Miller v. Praxair, Inc et al

Filing 345

RULING granting 271 Motion for Summary Judgment; granting 273 Motion for Summary Judgment, Signed by Judge Christopher F. Droney on 6/18/09. (Blue, A.)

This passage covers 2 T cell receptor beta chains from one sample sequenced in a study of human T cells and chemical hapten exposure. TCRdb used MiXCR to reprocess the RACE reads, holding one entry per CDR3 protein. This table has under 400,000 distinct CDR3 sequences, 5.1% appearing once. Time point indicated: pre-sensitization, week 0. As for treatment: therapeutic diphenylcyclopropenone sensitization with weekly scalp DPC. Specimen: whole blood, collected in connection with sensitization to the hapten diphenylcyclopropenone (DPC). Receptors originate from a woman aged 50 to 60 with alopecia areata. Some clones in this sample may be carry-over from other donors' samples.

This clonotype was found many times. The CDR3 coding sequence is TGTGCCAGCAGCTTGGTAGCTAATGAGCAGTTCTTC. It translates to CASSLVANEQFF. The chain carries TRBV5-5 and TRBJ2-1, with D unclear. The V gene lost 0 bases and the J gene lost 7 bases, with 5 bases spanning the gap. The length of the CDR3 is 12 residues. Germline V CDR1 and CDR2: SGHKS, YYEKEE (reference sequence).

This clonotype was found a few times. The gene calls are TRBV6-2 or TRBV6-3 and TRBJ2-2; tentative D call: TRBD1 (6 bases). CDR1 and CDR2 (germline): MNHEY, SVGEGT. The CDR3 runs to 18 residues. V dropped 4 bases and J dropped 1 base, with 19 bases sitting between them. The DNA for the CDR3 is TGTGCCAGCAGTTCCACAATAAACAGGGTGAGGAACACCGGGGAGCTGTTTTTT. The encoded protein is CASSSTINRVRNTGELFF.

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UNITED STATES DISTRICT COURT DISTRICT OF CONNECTICUT JOSEPHINE SMALLS MILLER Plaintiff v. PRAXAIR, INC., DENNIS REILLY, DAVID CHAIFETZ, JOHN DAY Defendants. : : : : : : : : 3:05-cv-402 (CFD) RULING ON MOTIONS FOR SUMMARY JUDGMENT The plaintiff, Josephine Miller,1 brought this action against her former employer, Praxair, Inc. ("Praxair"), and three Praxair employees: Chief Executive Officer Dennis Reilly, General Counsel David Chaifetz, and Chief Human Resources Counsel John Day. Praxair is a manufacturer of industrial and specialty gases headquartered in Danbury, Connecticut. Plaintiff alleges against Praxair the following: constructive discharge in violation of Connecticut General Statutes Sec. 31-51q; the Connecticut Fair Employment Practices Act ("CFEPA"); Title VII of the Civil Rights Act of 1964 ("Title VII"), 42 U.S.C. § 2000e et seq.; the public policy of the State of Connecticut and the United States of America; an implied contract and covenant of good faith and fair dealing; Connecticut General Statutes Sec. 31-290a2; 42 U.S.C. § 1981 of the Civil Rights Acts of 1866; and 31 U.S.C. § 3730(h) of the False Claims Act. Plaintiff also alleges against Praxair race and gender harassment and retaliation in violation of CFEPA, Title VII, and 42 U.S.C. § 1981. Remaining against the individual defendants are plaintiff's claims for: 1 The plaintiff, an attorney, is representing herself. Conn. Gen. Stat. 31-290a prohibits discrimination for exercising rights under the Connecticut Workers' Compensation statutes. -1- 2 violation of Connecticut General Statutes Sec. 31-51q3; discrimination in violation of CFEPA and 42 U.S.C. § 1981; tortious interference with contract; and constructive discharge in violation of Connecticut General Statutes Sec. 31-290a, 42 U.S.C. § 1981, and 31 U.S.C. § 3730(h) of the False Claims Act. She is seeking compensatory and punitive damages. Pending are Praxair's and the individual defendants' motions for summary judgment. For the following reasons, those motions are granted. I. Background4 Miller is a black female who was employed as in-house counsel at Praxair's Danbury office from September 1990 through September 2002. In September 2002, Miller resigned her position with the company. The parties agree that Miller performed "at least to expectations" throughout her tenure at Praxair, and that she received substantial pay increases and bonuses during the last years of her employment with the company. In general, Miller claims that a series of incidents beginning in 2000 resulted in her forced resignation in 2002. Those incidents follow. The Diversity Initiative On or about January 2000, Praxair instituted a Diversity Initiative with the express purpose of increasing the number of African-American males working at the company. Miller came to believe that there were deliberate efforts to thwart the initiative by "terminat[ing] Conn. Gen. Stat. § 31-51q generally prohibits retaliation for employees' exercise of free speech rights. The following facts are taken from the parties' Local Rule 56(a) statements, summary judgment briefs, and other evidence submitted by the parties. They are undisputed unless otherwise indicated. -24 3 African Americans as quickly as they were hired." Managing Attorney In or about March 2000, Miller was made Managing Attorney for Praxair's legal department.5 In this capacity, she spent about five percent of her time on management responsibilities, and split the remainder of her time between general liability cases and employment cases. In her employment work, she reported to defendant, John Day. In her general liability work, she reported to Richard Tisch, who is not a defendant here. The Severance Pay Plan In October 2000, at then General Counsel Chaifetz's suggestion, Miller wrote a proposal to modify Praxair's Severance Pay Plan. The Severance Pay Plan had been designed and drafted by Day. Miller claims that Day did not want to change the plan. On November 19, 2000, when Day found out that Miller had written and submitted the proposal to Chaifetz without Day's input or supervision, he wrote her an email. A portion of that email read as follows: I am fine with your working directly with Dave [Chaifetz], and vigorously debating or taking issue - within the Department - with my/our positions. However you need to clearly understand - and accept - several expectations I have, none of which were met here: · I will be kept at least topically abreast of all significant labor work and projects · I will review in advance any policy proposals [or response to client proposals] or major initiatives before communication either to Dave or outside the Department · you will not work with clients to oppose Department positions with which you disagree; you will address those issues first with me, and, if unsatisfied with the outcome, with Dave. For our clients' purposes we should speak with one voice "Managing Attorney" of the law department included budgeting responsibilities and oversight of the non-lawyer staff. -3- 5 Miller alleges that this email was meant to prohibit her from "communicating with Chaifetz or outside the legal department on any policy proposals or major initiatives, a comprehensive and overly broad statement that could encompass almost any matters relevant to the workplace, including diversity, human resources, or even complaints of discrimination." Meeting with CEO Reilly On October 27, 2000, Miller became "convinced that higher level managers, including John Day, Del Shannon and others were intent upon terminating a recently hired black female, Stephanie Benjamin-Coleman." On October 29, she met with CEO Dennis Reilly to "talk about her beliefs regarding the failure of the Diversity Initiative, the regression in hires of higher level African-Americans and in particular, her belief that Benjamin-Coleman was targeted for discriminatory discharge." Miller later learned that on October 30, 2000, Reilly contacted Chaifetz to inform him of his conversation with her, and that Reilly instructed Chaifetz to "ensure that our people are balanced." On November 3, 2000, Miller told Chaifetz about her conversation with Reilly. Miller claims that Chaifetz told Miller that "most senior managers were opposed to the Diversity Initiative but were going along with in order to be politically correct." Threat to Outsource General Liability Work On November 10, 2000, in a law department budget meeting, Chaifetz presented what he called a "radical idea," and which Miller perceived as a threat, to outsource the general liability litigation work. Praxair's general liability litigation work was performed half-time by Miller and full-time by one other attorney. It is undisputed that Praxair never outsourced this work. -4- Computer "Hacking" Miller alleges the defendants "hacked into" her computer. The facts of this allegation are hazy, but Miller claims that after opening an email from John Day, she noticed an icon on her computer screen that allowed her to read the emails of a former Praxair employee, Stephanie Benjamin-Coleman. Miller suspects that one or more of the defendants may have taken action that would allow others to read her emails as well. In response to the Miller's inquiries at the time she noticed the icon, the IT department followed-up and provided an alternative explanation for the icon and Miller's being able to read Benjamin-Coleman's emails. Performance Evaluation In early 2002, Miller received a written performance evaluation for 2001. It was the first time Praxair had conducted such an evaluation in six or seven years. Associate General Counsel William McClure drafted the evaluation. John Day completed the final evaluation, and did not ask for input from Richard Tisch, Miller's supervisor on general litigation matters. Day maintained McClure's rating of Miller as "meets expectations," but altered some of the evaluation's narrative language. The McClure draft read as follows: Ms. Miller provides legally sound advice to her clients in a professional manner that is well received. She is customer focused and is careful to explain options to her clients in terms that can be understood by a layperson. She is very supportive of human resource managers, and in particular newer and less-experienced HRMs. While most clients find that she responds promptly to their inquiries, a few mentioned that on occasion she is unavailable and does not respond promptly. Many of those objections could be avoided if Ms. Miller were to leave notice of her absences on her voicemail and via the Lotus Notes "Out of the Office" Feature. Ms. Miller's skills in negotiating settlements are also praised; as was her ability to `wear three hats' (labor, third party liability, safety) in addressing accident litigation involving third parties. As part of her development, the PDI group would like Ms. Miller to participate in one of the PDI HR semi-annual management meetings. -5- Day's final evaluation read as follows: Even though she sometimes has to deliver disappointing news, Jo [Miller] provides legally sound advice to her clients in a professional manner that is generally well received; with a few HR clients some mutual bridge-building may be helpful. She is careful to explain options to her clients in terms that can be understood by a layperson. Jo's skills in negotiating settlements are particularly notable, as is her ability to `wear three hats' (labor, third party liability, safety) in addressing accident litigation involving third parties. Jo may be able to better address the occasional perception that she does not promptly respond to some inquiries by ensuring appropriate messages are available in voice mail and Notes. Due to the elimination of the administrative manager position in the Department, Jo had to play a perhaps larger role in the day-to-day affairs of the Department, a largely thankless role she has discharged competently. While there have been some complaints by non-exempts, that is to be expected, particularly given this population. Although Miller does not dispute the "meets expectations" rating was appropriate, she concluded that the claims in Day's modified evaluation were "deliberate falsifications and were intended to set the stage for further retaliatory action against her." She wrote a three page response to the evaluation in which she accused Day of changing his tone towards her in the evaluation because, in recent times, she had become "a more vocal opponent of the company's recalcitrance on the diversity initiative." In a footnote of her memo, Miller also wrote: "I think that the answer lies in the fact that these gentlemen are all cronies of yours who seem to have a propensity to attack black female employees." Miller received a salary increase, grant of stock options, and bonus payment following the 2002 evaluation. Following Miller's departure from Praxair, the company hired an outside law firm to conduct an internal investigation.6 The investigation resulted in Day's receipt of negative 6 The details of the investigation are not part of the record before the Court because they are protected by Praxair's attorney-client privilege. -6- comments in his 2002 performance appraisal and a letter of discipline in connection with his action regarding Miller's performance evaluation. Conversation with Del Shannon In the course of inquiring about her 2002 performance evaluation, Miller claims that she was informed by Human Resources Director Del Shannon that he had lost respect for her for the following reasons: the position she had taken in representing an Asian American female employee; that her judgment was affected whenever minority employees were involved; that Miller interjected herself too much in matters involving minority employees; and that her past employment at the NLRB tainted her judgment and she sided too much with the NLRB on labor issues. John Day's Comments Miller alleges that she was told by John Day on three to four occasions from the summer of 2000 to the summer of 2001 that "we just shot another black male" in reference to Praxair's firing of black male employees. She also alleges that John Day told Miller that she should not "think like a minority." Oakland NLRB Issue In the spring of 2002, Miller was responsible for handling Praxair's legal response to the National Labor Relations Board ("NLRB") on an issue involving a Praxair employee in Oakland. She alleges that she learned that Sam Castillo, a member of the human resources department, deliberately gave her false and misleading information that she relied upon in writing a letter to the NLRB. She also alleges that various individuals working at Praxair thwarted her efforts to remedy the statements or investigate the conduct of Castillo or any other parties responsible. -7- Workers' Compensation Retaliation In the summer of 2002, Miller met with General Counsel Chaifetz to note "her concerns regarding possible retaliation that she believed had already taken place against [law department employee Christine Mommens] for engaging in protected activity" under the Workers' Compensation statutes. Miller alleges that Chaifetz instructed her that if Mommens filed a workers' compensation claim, Miller should fire her. Mommens has attested that she never complained about safety issues at Praxair, and Praxair also denies these events. Resignation On August 22, 2002, Miller resigned her employment with Praxair, effective September 13, 2002. General Counsel Bill McClure's reaction was to ask her if there was anything the company could do to get her to stay. In September 2002, the Vice President of Human Resources, Sally Savoia, offered Miller the opportunity to speak internally with the General Counsel and/or the CEO regarding any concerns she might have and the reasons that she wanted to resign. Miller declined. Savoia also offered to have the Miller speak with a representative of Wright Associates, a human resources consultant, reasoning that Miller might be more comfortable talking to the consultant about her reasons for leaving Praxair than she would be talking to Praxair employees. Miller also declined this offer. Miller then filed charges with the Connecticut Commission on Human Rights and Opportunities and the Equal Employment Opportunity Commission. The Equal Employment Opportunity Commission issued a Notice of Right to Sue letter which was received on or about February 23, 2005. The Connecticut Commission on Human Rights and Opportunities issued a -8- Release of Jurisdiction on or about March 2, 2005. Miller brings suit in this Court on a ten-count complaint.7 In summary, she alleges that she resigned from employment at Praxair as a result of the intolerable working conditions occasioned by defendants' harassment of and retaliation against her, and therefore that she was constructively discharged. II. Summary Judgment Standard In a summary judgment motion, the burden is on the moving party to establish that there are no genuine issues of material fact in dispute and that it is entitled to judgment as a matter of law. See Fed. R. Civ. P. 56; Anderson v. Liberty Lobby, Inc., 477 U.S. 242, 256 (1986). A court must grant summary judgment "if the pleadings, depositions, answers to interrogatories, and admissions on file, together with the affidavits, if any, show that there is no genuine issue as to any material fact." Celotex Corp. v. Catrett, 477 U.S. 317, 322 (1986) (quoting Fed. R. Civ. P. 7 The operative pleading is the Third Amended Complaint, filed December 19, 2005. On September 18, 2006, the Court issued the following order dismissing some counts: ORDER. . . . As to the motion to dismiss, Counts 1 and 3 are dismissed, absent objection, as to the individual defendants. That portion of Count 2 that invokes Conn. Gen. Stat. Section 46a-58(a) is granted, absent objection, as to all defendants. That portion of Count 2 that invokes Conn. Gen. Stat. 46a-60(a)(1) is dismissed as to the individual defendants, absent objection. Count 8 is dismissed in its entirety, absent objection. The balance of the motion to dismiss is denied, but without prejudice to filing a motion for summary judgment. Although the complaint is at times unclear, the Court has attempted in this Ruling to match each count with the defendant or defendants to which it was intended to apply. Absolute precision on this point, however, is unnecessary because the Court finds that all of the counts have as elements constructive discharge, an adverse employment action, or hostile work environment, and Miller has not presented evidence as to any of those elements that is sufficient to survive summary judgment. -9- 56(c)); accord Miner v. Glen Falls, 999 F.2d 655, 661 (2d Cir. 1993). A dispute regarding a material fact is genuine "if the evidence is such that a reasonable jury could return a verdict for the nonmoving party." Anderson, 477 U.S. at 248. Because this is a discrimination case where intent and state of mind are in dispute, summary judgment is ordinarily inappropriate. Carlton v. Mystic Transp., 202 F.3d 129 (2d Cir. 2000). "The summary judgment rule would be rendered sterile, however, if the mere incantation of intent or state of mind would operate as a talisman to defeat an otherwise valid motion." Meiri v. Dacon, 759 F.2d 989, 998 (2d. Cir. 1985). A plaintiff may not rely on conclusory statements or mere contentions that the evidence in support of summary judgment is not credible. Ying Jing Gan v. City of New York, 996 F.2d 522, 532 (2d Cir. 1993); Henry v. Daytop Village, Inc., 42 F.3d 89, 97 (2d Cir. 1997) ("The plaintiff must adduce evidence consisting of more than mere conclusory or unsubstantiated statements."). Similarly, a plaintiff, as the nonmovant, may not rest "upon the mere allegations or denials" in its complaint to demonstrate the existence of a genuine issue of material fact. Fed. R. Civ. P. 56(e). Therefore, after discovery, if the nonmoving party "has failed to make a sufficient showing on an essential element of [its] case with respect to which [it] has the burden of proof," then summary judgment is appropriate. Celotex, 477 U.S. at 323. III. Discussion Praixair and the individual defendants move for summary judgment on all surviving counts. They argue that because all of these counts require proof of constructive discharge and an adverse employment action, which the Miller cannot establish, she cannot prevail. They also -10- attack the individual counts of the complaint on other grounds. Counts Four, Five, Six, Seven, and Ten are causes of action that rely on Miller's allegation of constructive discharge. Count One (Conn. Gen. Stat. § 31-51q), Count Two (CFEPA), Count Three (Title VII), and Count Nine (42 U.S.C. § 1981) depend, if not on constructive discharge, on Miller's allegations of retaliation or harassment, and therefore she must present evidence of an adverse employment action or hostile work environment. See, e.g., Conn. Gen. Stat. § 31-51q (requiring discipline or discharge of employee on account of employee's exercise of certain constitutional rights); Kessler v. Westchester County Dep't of Soc. Servs., 461 F.3d 199, 205-06 (2d Cir. 2006) (requiring adverse employment action for Title VII retaliation claim); Crocco v. Advance Stores Co. Inc., 421 F. Supp. 2d 485 (D. Conn. 2006) (explaining Title VII and CFEPA hostile work environment standard). Because Miller has not presented evidence upon which a reasonable jury could find constructive discharge, an adverse employment action, or hostile work environment, summary judgment is granted as to all of her claims. A. Constructive Discharge The standard for constructive discharge is demanding. A constructive discharge occurs when "the employer, rather than acting directly, deliberately makes an employee's working conditions so intolerable that the employee is forced into an involuntary resignation." Pena v. Brattleboro Retreat, 702 F.2d 322, 325 (2d Cir. 1983) (internal quotations and citations omitted). "Case law generally focuses on two parts of this standard: the employer's intentional conduct and the intolerable level of the work conditions." Petrosino v. Bell Atlantic, 385 F.3d 210, 229 (2d Cir. 2004). The standard for constructive discharge is not merely whether the employee's -11- working conditions were difficult or unpleasant. Stetson v. Nynex Service Co., 995 F.2d 355, 360 (2d Cir. 1993). Rather, "a claim of constructive discharge must be dismissed as a matter of law unless the evidence is sufficient to permit a rational trier of fact to infer that the employer deliberately created working conditions that were so difficult or unpleasant that a reasonable person in the employee's shoes would have felt compelled to resign." Id. at 361 (internal citations and quotations omitted). A constructive discharge claim must entail something more than what is required for an ordinary sexual harassment or hostile-environment claim. See Pennsylvania State Police v. Suders, 542 U.S. 129, 154 (2004); Mack v. Otis Elevator Co., 326 F.3d 116, 128 (2d Cir. 2003) (finding that facts supported hostile work environment claim but did not support a constructive discharge claim). Since "the standard for constructive discharge requires an evaluation of how a reasonable employee would behave `in the employee's shoes,' the issue should generally be left to the trier of fact." Halbrook v. Reichhold Chemicals, Inc., 735 F. Supp. 121, 125 (S.D.N.Y. 1990) (quoting Pena, 702 F.2d at 325). However, the "reasonable person" standard is an objective standard that "does not depend on such traditionally triable issues as the subjective reaction of any particular employee to changed working conditions." Id. at 126. "A claim of constructive discharge cannot survive a motion for summary judgment based only on the employee's subjective beliefs about his working conditions. Instead, the employee must present some objective evidence of intolerable working conditions." Zephyr v. Ortho McNeil Pharmaceutical, 62 F. Supp. 2d 599, 608 (D. Conn. 1999). Even if certain factors, standing alone, are "legally insufficient to support constructive discharge," the various conditions should not be treated as "separate and distinct rather than additive," since "a reasonable person encounters life's -12- circumstances cumulatively and not individually." Chertkova v. Conn. Gen. Life Ins. Co., 92 F.3d 81, 90 (2d Cir. 1996). Miller points to several instances to support her claim of intolerable working conditions. First, she cites the defendants' refusal to investigate her claims regarding the Oakland NLRB case and Sal Castillo. Second, she argues defendants' instruction to terminate an employee in violation of the Workers Compensation Act presented her with yet another ethical dilemma that posed intolerable working conditions. Finally, relying on her complaint about race discrimination and retaliation in her memorandum to John Day regarding her 2001 performance evaluation, Miller claims the defendants refused to investigate her claim of race discrimination and retaliation. Miller has not made out a prima facie case of constructive discharge because she has failed to present sufficient objective evidence to present a genuine issue of material fact that she was deliberately subjected to intolerable working conditions. Miller presents only her own speculation for a jury to infer that John Day or Del Shannon, let alone any other Praxair employee, deliberately placed her in difficult ethical situations with the intent that she resign. Of more consequence in this motion for summary judgment, however, is that Miller has not presented sufficient evidence that a reasonable person in her shoes would have felt compelled to resign. Again, Miller provides only her own speculation, not the objective evidence necessary for constructive discharge, that the Oakland NLRB and Christine Mommens issues were comprising ethical situations. Additionally, no rational jury could find that Praxair's lack of investigation in response to Miller's complaint of discrimination to John Day ­ in which she accused Day of having a "propensity to attack black female employees" ­ made her working -13- conditions intolerable, particularly when Miller herself took no formal steps to report discrimination or initiate an investigation. While these events, taken separately or together, may have made Miller subjectively feel that her working conditions were extremely unpleasant, a reasonable person in her shoes would not have found the working conditions so intolerable that she would have felt compelled to resign. B. Adverse Employment Action The Supreme Court recently wrote of adverse employment actions in the context of Title VII: "We speak of material adversity because we believe it is important to separate significant from trivial harms. Title VII, we have said, does not set forth `a general civility code for the American workplace.'" Burlington Northern and Santa Fe Ry. Co. v. White, 548 U.S. 53, 68 (2006). "An adverse employment action is one which is more disruptive than a mere inconvenience or an alteration of job responsibilities." Feingold v. New York, 366 F.3d 138, 152 (2d Cir. 2004) (internal quotations and citations omitted)). "Examples of materially adverse employment actions include termination of employment, a demotion evidenced by a decrease in wage or salary, a less distinguished title, a material loss of benefits, significantly diminished material responsibilities, or other indices unique to a particular situation." Id. (internal quotations and citations omitted). Setting aside her allegation of constructive discharge, Miller alleges none of the prototypical examples of adverse employment actions, such as termination, demotion, decrease in salary, change of job title, loss of benefits, or reduced responsibilities. Additionally, none of the incidents Miller forwards can be considered, as a matter of law, adverse employment actions. First, Miller alleges an adverse employment action in CEO Reilly's "threat" to outsource -14- general liability litigation work. This "threat," without more, is not an adverse employment action. It is undisputed that no general liability work was ever outsourced, or that Reilly followed up on his comment in any way. Therefore, even taking Miller's allegation as true that Reilly's comment was a threat, if falls into the category of trivial workplace annoyances that do not qualify as adverse employment actions. Second, Miller alleges that Day's response to her Severance Pay Plan proposal ­ specifically that she needed to clear things with him and that the department should speak with one voice ­ was an adverse employment action. However, as her supervisor on labor and employment issues, it was not an adverse employment action that Day require Miller to clear department-related matters through him. See, e.g., Gomez v. Laidlaw Transit, Inc., 455 F. Supp. 2d 81, 90 (D. Conn. 2006) (holding that defendant's "criticizing her work, standing over her, not letting her leave, or leaving her a stack of papers, or her comment about being sick and tired of plaintiff's being sick," were not adverse employment actions). Additionally, while Miller perceived this as a ban on her commenting outside the legal department on any matters related to the workplace, no rational jury presented with Day's email could find that it applied to anything other than labor department work. As a matter of law, it is not an adverse employment action for Miller's labor and employment supervisor to demand oversight over her labor and employment work. Next, Miller asserts that Day's altering of her 2001 performance appraisal was an adverse employment action. More specifically, taking Miller's allegations as true, Day altered McClure's draft performance evaluation to make it more negative and even intentionally fallacious. Once again, however, the performance evaluation had no negative employment consequences. In fact, -15- Miller does not dispute that she deserved the "meets expectations" rating she received. Following the evaluation, Miller received a salary increase, grant of stock options, and bonus payment. Therefore, Day's giving Miller a negative evaluation that had no tangible consequences was not an adverse employment action. See, e.g., Gaynor v. Martin, 77 F. Supp. 2d 272, 277, 279 (D. Conn. 1999) (Goettel, J.) ("[C]laims that he received intentional and fallacious written warnings and critical evaluations as part of the Commission's agency-wide policy of discrimination and retaliation" did not "meet this requirement of a materially adverse employment action."). Finally, Miller alleges that the defendants' hacking into her computer was an adverse employment action. Miller, however, has not presented any evidence other than her own speculation that her computer was actually "hacked" into. Further, she makes no allegation as to how this surveillance, if it did occur, was a materially adverse employment action. Without even an allegation as to how this was disruptive to Miller's work, it cannot be an adverse employment action. C. Hostile Work Environment "When the workplace is permeated with `discriminatory intimidation, ridicule, and insult,' . . . that is `sufficiently severe or pervasive to alter the conditions of the victim's employment and create an abusive working environment,' . . . Title VII is violated." Harris v. Forklift Systems, Inc., 510 U.S. 17, 21 (1993) (citations omitted); see Mack, 326 F.3d at 122 (2d Cir. 2003). In evaluating the severity or pervasiveness of the allegedly discriminatory workplace conduct, a court must look at all of the circumstances. See Harris, 510 U.S. at 23. A non-exclusive list of factors that courts consider in making such a determination includes "the -16- frequency of the discriminatory conduct; its severity; whether it is physically threatening or humiliating, or a mere offensive utterance; and whether it unreasonably interferes with an employee's work performance." Id. Title VII is not "a general civility code," Oncale v. Sundowner Offshore Servs., Inc., 523 U.S. 75, 81 (1998), and "[s]imple teasing, offhand comments, or isolated incidents of offensive conduct (unless extremely serious) will not support a claim of discriminatory harassment." Petrosino v. Bell Atlantic, 385 F.3d 210, 223 (2d Cir. 2004). As to the frequency, "[t]here is no fixed number of incidents that a plaintiff must endure in order to establish a hostile work environment." Alfano v. Costello, 294 F.3d 365, 379 (2d Cir. 2002). The alleged incidents "must be more than episodic; they must be sufficiently continuous and concerted in order to be pervasive." Carrero v. New York City Housing Auth., 890 F.2d 569, 577 (2d Cir.1989); Kotcher v. Rosa and Sullivan Appliance Ctr., Inc., 957 F.2d 59, 62 (2d Cir. 1992) ("The incidents must be repeated and continuous; isolated acts or occasional episodes will not merit relief."). The standard for evaluating a hostile work environment claim is both subjective and objective: the victim must subjectively perceive the environment to be abusive so that it actually alters the conditions of the victim's employment, and the conduct must also be so pervasive or severe that a reasonable person would find the environment abusive. Torres v. Pisano, 116 F.3d 625, 632 (2d Cir. 1997). Here, Miller has failed to establish a genuine issue of material fact as to whether the conduct was so severe or pervasive that a reasonable person would find the environment abusive. Miller asserts several incidents that the Court previously discussed in the context of -17- constructive discharge and "adverse employment action" that she claims contributed to the hostile work environment at Praxair, including: Reilly's threatening Miller with outsourcing of her work; the alleged hacking into her computer; Day's warning her not to communicate outside the department without his approval; Day's issuing her a negative performance appraisal; and Miller's being placed in compromising ethical situations with regard to the Oakland NLRB and Christine Mommens. None of these incidents, however, fall in to the category of "discriminatory intimidation, ridicule, and insult," Harris, 510 U.S. at 21, that form the basis of a hostile work environment claim. Instead, all of the instances that Miller raises are essentially complaints about how she was managed as an employee, and Miller has presented no evidence that they had any undertone of racial discrimination. Miller additionally forwards as evidence of a hostile work environment John Day's comments about "shooting black males" and telling her "not to think like a minority," and Del Shannon's telling her that she was interjecting herself too much into matters involving minorities. Miller alleges she became aware of "animus" towards her when she investigated the reasons behind Day's comments in her 2001 performance evaluation. Specifically, she details how she approached Del Shannon, the human resources manager, "to determine what, if any, concerns he might have regarding her performance or his relationship with her." It was in this meeting that Del Shannon told Miller, in response to her inquiry, that "her judgment was affected whenever a minority employee was involved"; that she had interjected herself in too many matters involving minority employees; and that his respect for her decreased as a result of an occasion when Miller had assisted an Asian American female with a complaint of discrimination. Miller also points to John Day's statements on three to four occasions from the summer of 2000 -18- to the summer of 2001 that "we just shot another black male" in reference to having just fired another black male, and statement that Miller should "not think like a minority." She argues that these comments, "especially knowing of Defendants' hostility toward diversity, towards the hiring of black males, and to Plaintiff's involvement in minority matters," would lead any reasonable person to the conclusion that Praxair was a "racially hostile work environment for all blacks." In response, the defendants first argue that Del Shannon's and John Day's comments were not racially motivated. Del Shannon argues he was simply responding to Miller's inquiry about his perception of her performance. Likewise, Day explains that his comments about "shooting" people when they were fired were directed not only to black employees, but other employees as well, and were not racially motivated. Shannon and Day's motivation, however, is a question of fact. More convincingly, the defendants argue that even taking Miller's interpretation of the comments as true, they were not severe or pervasive enough to alter the conditions of the her employment and create an abusive working environment. The comments Miller complains of­three to four of the same comment by Day over a year-long period, and a few comments in the context of one conversation with Shannon­are "a few isolated incidents of racial enmity," or "[c]asual comments, or accidental or sporadic conversation," that the Second Circuit had held do not constitute hostile work environment. See Snell v. Suffolk County, 782 F.2d 1094, 1102 (2d Cir. 1986). A reasonable person would not find these comments severe or pervasive enough to find the work environment abusive. Moreover, Miller's own contention that her job performance never worsened as a result of the allegedly hostile environment is evidence that she did not even -19- subjectively find the environment abusive. See Stepheny v. Brooklyn Hebrew School for Special Children, 356 F. Supp. 2d 248, 264 (E.D.N.Y. 2005) ("Plaintiffs' claims of a hostile work environment fail for an altogether different and independent reason. They have proffered no evidence that the alleged harassment `interfered with ... [their] job performance, a sine qua non of such a claim,' notwithstanding that certain of Ms. Black's comments may have been offensive.") (citations omitted). Therefore, Miller has not presented a genuine issue of material fact as to hostile work environment. In summary, while there may have been animus between Miller and one or more Praxair employees that caused Miller's working at Praxair to be unpleasant, she has not presented a genuine issue of material fact as to constructive discharge, an adverse employment action, or hostile work environment, which are essential to her claims. D. Individual Counts of the Complaint The Court will also address several of the individual counts of the complaint. Miller alleges in Count One violation of Conn. Gen. Stat. § 31-51q, which prohibits an employer from "subject[ing] any employee to discipline or discharge on account of the exercise by such employee of rights guaranteed by the first amendment to the United States Constitution or section 3, 4 or 14 of article first of the Constitution of the state." Miller's claim under Conn. Gen. Stat. § 31-51q fails because she cannot establish she was subject to discipline or discharge, as explained above, and because the speech that serves as the basis of her cause of action was made only internally within Praxair. See, e.g., Emerick v. Kuhn, 737 A.2d 456, 469 (Conn. App. Ct. 1999) ("Because the plaintiff's allegations concern the expression of his opinions as to perceived wrongdoing on the part of upper management [], it is a matter between him and his employer -20- and, thus, is not protected speech."). Miller's claims for wrongful discharge in violation of public policy and breach of implied contract and covenant of good faith and fair dealing in Counts Four and Five also fail because other statutory remedies exist through which Miller can seek relief. See Canty v. Rudy's Limousine, 2005 WL 2297410, at * 4 (D. Conn. September 15, 2005) ("However, where the employee has another available statutory remedy for the complained-of violation, he may not also bring an action for breach of the implied covenant of good faith and fair dealing."); Rose v. James River Paper Co., 2 F. Supp. 2d 245, 255 (D. Conn. 1998) ("A plaintiff bringing a claim for violation of the implied covenant of good faith and fair dealing must also establish that he does not otherwise have an adequate means of vindicating that public policy."); Tracy v. New Milford Bd. of Educ., 2005 WL 1762439, at *1 (Conn. Super. Ct. July 1, 2005) ("It is well established that the public policy exception to the general rule baring wrongful discharge claims by at-will employees is not available if the employee has an adequate statutory remedy.") (citing Burnham v. Karl & Gelb, P.C., 252 Conn. 153, 159-61 (2000)). In Count Six, Miller's allegations of tortious interference with contract fail because the individual defendants cannot be held liable for tortious interference with their employer's contract. See Boulevard Associates v. Sovereign Hotels, Inc., 72 F.3d 1029, 1035 (2d Cir. 1995) ("[T]here can be no tortious interference of contract by someone who is directly or indirectly a party to the contract.") (internal quotation marks omitted); Kelly v. City of Meriden, 120 F. Supp. 2d 191, 199 (D. Conn. 2000) ("[A]n agent acting legitimately within the scope of his authority cannot be held liable for interfering with or inducing his principal to breach a contract between his principal and a third party, because to hold him liable would be, in effect, to hold the -21- corporation liable for breaching its own contract.") (internal quotation marks omitted). Thus, to survive summary judgment as to this claim, Miller "must allege and produce evidence that the agent used his power for personal gain." While Miller summarily alleges in her complaint that Reilly, Chaifetz, and Day used corporate power for their own personal gain, she provides no specific allegations as to how they did so, and has adduced no evidence of how they were motivated by personal gain. Miller alleges in Count Seven violations of Conn. Gen. Stat. § 31-290a(a), which provides that an employer shall not "discharge, or cause to be discharged, or in any manner discriminate against any employee because the employee has filed a claim for workers' compensation benefits or otherwise exercised the rights afforded" to him under the workers' compensation laws. The statute "prohibits an employer from discharging or otherwise discriminating against an employee because the employee had filed a claim for workers' compensation benefits or otherwise exercised her rights under the act." Mele v. City of Hartford, 270 Conn. 751, 767 (2004). Because it is undisputed that Miller did not file a claim for workers' compensations benefits, her claim under Conn. Gen. Stat § 31-290a fails. Finally, in Count Ten, Miller alleges violations of the False Claims Act, which provides relief for "[a]ny employee who is discharged, demoted, suspended, threatened, harassed, or in any other manner discriminated against in the terms and conditions of employment by his or her employer because of lawful acts done by the employee on behalf of the employee or others in furtherance of an action under this section." 31 U.S.C. § 3730(h). Miller's claim under this section fails because she cannot establish that she engaged in activities in furtherance of a legal action under the False Claims Act as she never filed a claim under the False Claims Act and was -22- never involved in any investigation in furtherance of any claim filed under the False Claims Act. IV. Conclusion For the reasons set forth above, the defendants' motions for summary judgment [Dkts. # 271 & 273] are GRANTED. The defendants' counterclaims are dismissed without prejudice. SO ORDERED this 18th day of June 2009, at Hartford, Connecticut. /s/Christopher F. Droney CHRISTOPHER F. DRONEY UNITED STATES DISTRICT JUDGE -23-